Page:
February is Ovarian Cancer Awareness Month.

Each year in Australia around 1,815 women are diagnosed with ovarian cancer. In most cases the cancer will be diagnosed at an advanced stage, where it is very difficult to treat.

Only 31% of Australians know that ovarian cancer has the poorest survival rate of any female cancer in Australia. This devastating disease suffers from a lack of awareness and progress. Ovarian Cancer Australia is an organisation dedicated to education by continuing to spread evidence based information every Australian should know about this disease. They also strongly advocate for more research funding, better laws and policies, greater access to affordable treatment options and ultimately better outcomes for all those affected.

In the month of February we will be supporting Ovarian Cancer Australia to achieve their goals in saving lives by selling Teal Ribbons within the clinic. We invite you to help us by purchasing one on your next visit.

What is Ovarian Cancer?

Ovarian cancer is a general term used to describe a cancerous (malignant) tumour starting in one or both ovaries. The ovaries are made up of three main kinds of cells:

  • Epithelial cells
  • Stromal cells
  • Germ cells

Each of these cells can develop into a different type of tumour. The average age of women when they are diagnosed with ovarian cancer is age 64. It is mainly diagnosed in women over 50, however there are cases diagnosed in younger women. Ovarian cancer is the eighth most common cancer in Australia.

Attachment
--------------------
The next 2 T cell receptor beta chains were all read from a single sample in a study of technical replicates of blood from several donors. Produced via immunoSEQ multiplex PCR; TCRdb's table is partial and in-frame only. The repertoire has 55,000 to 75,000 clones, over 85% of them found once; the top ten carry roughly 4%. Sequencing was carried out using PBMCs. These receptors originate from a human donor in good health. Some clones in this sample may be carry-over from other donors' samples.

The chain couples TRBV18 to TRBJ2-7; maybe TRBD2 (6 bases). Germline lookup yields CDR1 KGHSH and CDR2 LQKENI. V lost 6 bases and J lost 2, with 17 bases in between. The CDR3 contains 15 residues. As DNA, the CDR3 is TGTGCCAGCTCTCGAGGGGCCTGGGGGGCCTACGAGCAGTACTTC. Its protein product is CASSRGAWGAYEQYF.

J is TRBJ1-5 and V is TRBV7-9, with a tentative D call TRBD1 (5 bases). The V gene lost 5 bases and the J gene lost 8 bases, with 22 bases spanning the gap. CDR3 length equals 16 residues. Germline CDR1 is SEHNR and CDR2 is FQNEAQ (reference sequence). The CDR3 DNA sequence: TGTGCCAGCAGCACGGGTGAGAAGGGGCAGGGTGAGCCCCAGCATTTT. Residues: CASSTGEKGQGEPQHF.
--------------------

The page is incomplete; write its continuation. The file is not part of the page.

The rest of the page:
What are the Symptoms?

Symptoms of ovarian cancer can be vague and difficult to diagnose. It is very important to see your GP if you have any of the symptoms listed below that are ongoing. While many of these symptoms can be caused by other less serious medical conditions, it is always best to get checked. The earlier a cancer is found, the more success there will be in treating it. The most commonly reported symptoms of ovarian cancer are:

  • Increased abdominal size or persistent abdominal bloating
  • Abdominal or pelvic (lower tummy) pain
  • Feeling full after eating a small among
  • Needing to urinate often or urgently

Additional symptoms may include:

  • Changes in bowel habits
  • Unexplained weight gain or loss
  • Excessive fatigue
  • Lower back pain
  • Indigestion or nausea
  • Bleeding after menopause or in between periods
  • Pain during sex or bleeding after

Remember to always seek medical advice on any new or persisting symptoms. You know your body better than anyone else, so always listen to your body and trust your instincts.

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